Here is our Van Travel Guide. Van is located at the Eastern Turkey. It is by the eastern shores of Van Lake. Population of the city is about half million.
History of the city and area goes back to 6th millenium BC. It was the capital of Urartu State during iron age, between 9th and 6th centuries BC. Its name was Tuspa back then. After Urartus, Persians, Alexander the Great, Armenians, Romans, Eatern Romans, Arabs rulled the city till the arrival of the Turks in 11th Century AD.
There was a mix population of Armenians, Kurds and Turks in Van till the early 20th century. During the WW 1, Armenian gangs backed by Russians started ethnic cleansing against muslim population in the city. The ruined old city and mosques are still visible at the southern shores of Van Castle. Then in 1915, Ottomans expelled the Armenian population in and around Van to Lebanon. Majority of the population have Kurdish etnicity and there is a sizeable Turkish minority.
Van Castle is a massive stone fortification from the time of the ancient kingdom of Urartu. It overlooks the ruins of Tushpa the ancient Urartian capital during the 9th century BC. The castle was the acropolis of the city. All the civilizations used the fortress till the Republic of Turkey.
It was the reigious center for Urartians apart from a citadel. Oxen and sheep were sacrificed for the Urartian gods, according to the inscriptions discovered at the location.
The westernmost tip of the mound, revealed a building with 15 rooms. This residential complex, with stone foundations and mudbrick walls are the Early Architectural Phase. It was on the top of a conflagration layer. The scholars dated it to the 8th century BCE. The Lower City of Tushpa was first founded in the south of the citadel. In this location, the inhabitants were protected by the fortress hill from the harsh northern winter winds. After the 9th century BCE, the settlement expanded and formed new districts around the citadel.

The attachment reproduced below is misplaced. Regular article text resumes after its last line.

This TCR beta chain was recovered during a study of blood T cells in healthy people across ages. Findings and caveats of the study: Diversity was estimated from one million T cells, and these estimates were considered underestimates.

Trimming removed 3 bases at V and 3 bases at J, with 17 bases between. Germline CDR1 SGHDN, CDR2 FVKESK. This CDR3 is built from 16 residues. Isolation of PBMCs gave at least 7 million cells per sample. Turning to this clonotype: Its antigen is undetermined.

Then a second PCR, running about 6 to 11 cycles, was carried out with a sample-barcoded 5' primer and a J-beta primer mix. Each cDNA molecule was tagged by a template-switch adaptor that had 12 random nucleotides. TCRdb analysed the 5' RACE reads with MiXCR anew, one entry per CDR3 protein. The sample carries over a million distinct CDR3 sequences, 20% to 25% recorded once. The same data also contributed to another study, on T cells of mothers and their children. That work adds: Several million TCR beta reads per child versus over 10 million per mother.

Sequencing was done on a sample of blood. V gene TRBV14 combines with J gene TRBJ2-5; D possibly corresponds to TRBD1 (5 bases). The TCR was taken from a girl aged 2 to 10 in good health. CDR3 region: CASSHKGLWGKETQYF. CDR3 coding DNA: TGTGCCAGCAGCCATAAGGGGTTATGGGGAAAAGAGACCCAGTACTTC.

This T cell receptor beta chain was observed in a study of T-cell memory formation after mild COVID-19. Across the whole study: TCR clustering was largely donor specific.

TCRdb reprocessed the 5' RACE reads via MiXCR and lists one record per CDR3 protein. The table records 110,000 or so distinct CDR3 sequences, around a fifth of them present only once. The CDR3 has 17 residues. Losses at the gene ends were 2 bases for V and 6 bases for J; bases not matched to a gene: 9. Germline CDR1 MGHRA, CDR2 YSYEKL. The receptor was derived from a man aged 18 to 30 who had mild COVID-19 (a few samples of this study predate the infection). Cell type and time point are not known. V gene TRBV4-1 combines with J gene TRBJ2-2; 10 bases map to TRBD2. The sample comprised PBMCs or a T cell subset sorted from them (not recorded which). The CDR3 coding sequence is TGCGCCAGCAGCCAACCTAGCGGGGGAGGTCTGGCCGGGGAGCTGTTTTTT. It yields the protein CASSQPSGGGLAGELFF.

Muradiye Waterfall is signed on the west side of the main Dogubeyazit road, some 20 km north of the junction with the road from Tatvan and past the village of Muradiye.
The road to Muradiye offers some really good views of Lake Van and mount Suphan as well as patches of lush pasture, thanks to the irrigation systems in place.
A quite large waterfall, usually getting frozen in winter. Muradiye Waterfall offers beautiful scenes both in summer and winter. There is a small forest area close to the waterfall which provides shade during the summer months.
Akdamar Island is the largest island in Lake Van, located in Eastern Anatolia region of Turkey. Its highest point is 1912 m high. It is surrounded with steep rocks that go as high as 80 m. Its territory is 70.000 m2 and has a coastal length of 3 km.
Designated as a protected area due to its archaeological importance, the island of Akdamar is also home to the unique Akdamar Church. The church was restored, and it is open to prayer once a year.
The Cathedral of the Holy Cross stands atop a serene island in the middle of Lake Van. The portrayal of David and Goliath is among the extensive array of bas relief carvings that adorn the external walls. Although the cathedral has been converted to a monument museum, its religious heritage is still unmistakable. The Cathedral of the Holy Cross was renovated faithfully to its original structure between 2005 and 2007 auspices of the Ministry of Culture and Tourism. The cathedral was opened for museum visits on 27 March 2007. In September 2010, Turkish Ministry of Culture and Tourism opened the Akdamar Church for prayer for a single time in a year.
It is in the tentative list of UNESCO
Akdamar Island, which is reachable in roughly twenty minutes by boat from Gevas. There is a small pier off the shore of the island.
Also, before get to Gevas City Center, you can stop at the GRAND DENIZ TESISLERI. It is a restaurant and same business has the shuttle boats to the Island.
Address: Karşıyaka, hişet 2 sokak, 65700 Gevaş/Van
Phone: +90543 563 30 30